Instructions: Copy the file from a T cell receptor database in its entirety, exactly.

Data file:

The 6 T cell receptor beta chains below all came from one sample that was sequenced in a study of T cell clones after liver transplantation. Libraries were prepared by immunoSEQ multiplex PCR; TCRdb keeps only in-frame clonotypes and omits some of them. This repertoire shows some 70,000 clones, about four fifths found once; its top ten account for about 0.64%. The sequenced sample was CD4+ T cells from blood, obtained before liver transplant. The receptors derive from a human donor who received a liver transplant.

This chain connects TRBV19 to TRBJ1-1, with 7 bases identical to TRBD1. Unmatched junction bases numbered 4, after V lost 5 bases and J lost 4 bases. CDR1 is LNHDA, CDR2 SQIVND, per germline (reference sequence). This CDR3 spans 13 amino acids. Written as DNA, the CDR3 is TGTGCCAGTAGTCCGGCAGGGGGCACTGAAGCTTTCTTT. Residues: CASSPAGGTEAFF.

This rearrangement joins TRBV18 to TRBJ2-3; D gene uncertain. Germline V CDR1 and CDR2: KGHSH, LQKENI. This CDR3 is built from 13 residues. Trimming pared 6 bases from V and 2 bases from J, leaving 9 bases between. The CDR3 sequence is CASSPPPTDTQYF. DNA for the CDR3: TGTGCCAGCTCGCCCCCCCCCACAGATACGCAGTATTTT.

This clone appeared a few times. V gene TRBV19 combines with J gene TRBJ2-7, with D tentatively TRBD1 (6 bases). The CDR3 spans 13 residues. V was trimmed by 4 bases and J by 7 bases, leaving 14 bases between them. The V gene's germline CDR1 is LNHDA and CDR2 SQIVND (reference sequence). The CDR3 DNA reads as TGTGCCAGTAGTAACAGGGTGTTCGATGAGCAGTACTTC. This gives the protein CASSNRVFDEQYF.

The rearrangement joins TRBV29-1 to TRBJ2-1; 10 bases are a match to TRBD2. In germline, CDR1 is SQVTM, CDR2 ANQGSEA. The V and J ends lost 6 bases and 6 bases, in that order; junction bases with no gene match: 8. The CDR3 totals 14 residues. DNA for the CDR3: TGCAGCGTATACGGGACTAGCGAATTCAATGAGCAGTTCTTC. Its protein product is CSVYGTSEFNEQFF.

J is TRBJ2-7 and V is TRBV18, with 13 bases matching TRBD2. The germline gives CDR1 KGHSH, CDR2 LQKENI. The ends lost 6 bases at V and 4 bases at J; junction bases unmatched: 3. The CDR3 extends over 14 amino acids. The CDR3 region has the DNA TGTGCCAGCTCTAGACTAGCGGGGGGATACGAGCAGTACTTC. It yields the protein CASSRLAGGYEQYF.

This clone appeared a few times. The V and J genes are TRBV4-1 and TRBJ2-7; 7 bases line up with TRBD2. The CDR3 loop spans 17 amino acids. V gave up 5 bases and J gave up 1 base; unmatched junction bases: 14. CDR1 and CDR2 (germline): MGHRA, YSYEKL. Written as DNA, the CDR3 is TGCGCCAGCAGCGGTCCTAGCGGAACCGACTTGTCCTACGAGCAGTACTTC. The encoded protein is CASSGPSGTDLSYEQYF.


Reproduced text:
The 6 T cell receptor beta chains below all came from one sample that was sequenced in a study of T cell clones after liver transplantation. Libraries were prepared by immunoSEQ multiplex PCR; TCRdb keeps only in-frame clonotypes and omits some of them. This repertoire shows some 70,000 clones, about four fifths found once; its top ten account for about 0.64%. The sequenced sample was CD4+ T cells from blood, obtained before liver transplant. The receptors derive from a human donor who received a liver transplant.

This chain connects TRBV19 to TRBJ1-1, with 7 bases identical to TRBD1. Unmatched junction bases numbered 4, after V lost 5 bases and J lost 4 bases. CDR1 is LNHDA, CDR2 SQIVND, per germline (reference sequence). This CDR3 spans 13 amino acids. Written as DNA, the CDR3 is TGTGCCAGTAGTCCGGCAGGGGGCACTGAAGCTTTCTTT. Residues: CASSPAGGTEAFF.

This rearrangement joins TRBV18 to TRBJ2-3; D gene uncertain. Germline V CDR1 and CDR2: KGHSH, LQKENI. This CDR3 is built from 13 residues. Trimming pared 6 bases from V and 2 bases from J, leaving 9 bases between. The CDR3 sequence is CASSPPPTDTQYF. DNA for the CDR3: TGTGCCAGCTCGCCCCCCCCCACAGATACGCAGTATTTT.

This clone appeared a few times. V gene TRBV19 combines with J gene TRBJ2-7, with D tentatively TRBD1 (6 bases). The CDR3 spans 13 residues. V was trimmed by 4 bases and J by 7 bases, leaving 14 bases between them. The V gene's germline CDR1 is LNHDA and CDR2 SQIVND (reference sequence). The CDR3 DNA reads as TGTGCCAGTAGTAACAGGGTGTTCGATGAGCAGTACTTC. This gives the protein CASSNRVFDEQYF.

The rearrangement joins TRBV29-1 to TRBJ2-1; 10 bases are a match to TRBD2. In germline, CDR1 is SQVTM, CDR2 ANQGSEA. The V and J ends lost 6 bases and 6 bases, in that order; junction bases with no gene match: 8. The CDR3 totals 14 residues. DNA for the CDR3: TGCAGCGTATACGGGACTAGCGAATTCAATGAGCAGTTCTTC. Its protein product is CSVYGTSEFNEQFF.

J is TRBJ2-7 and V is TRBV18, with 13 bases matching TRBD2. The germline gives CDR1 KGHSH, CDR2 LQKENI. The ends lost 6 bases at V and 4 bases at J; junction bases unmatched: 3. The CDR3 extends over 14 amino acids. The CDR3 region has the DNA TGTGCCAGCTCTAGACTAGCGGGGGGATACGAGCAGTACTTC. It yields the protein CASSRLAGGYEQYF.

This clone appeared a few times. The V and J genes are TRBV4-1 and TRBJ2-7; 7 bases line up with TRBD2. The CDR3 loop spans 17 amino acids. V gave up 5 bases and J gave up 1 base; unmatched junction bases: 14. CDR1 and CDR2 (germline): MGHRA, YSYEKL. Written as DNA, the CDR3 is TGCGCCAGCAGCGGTCCTAGCGGAACCGACTTGTCCTACGAGCAGTACTTC. The encoded protein is CASSGPSGTDLSYEQYF.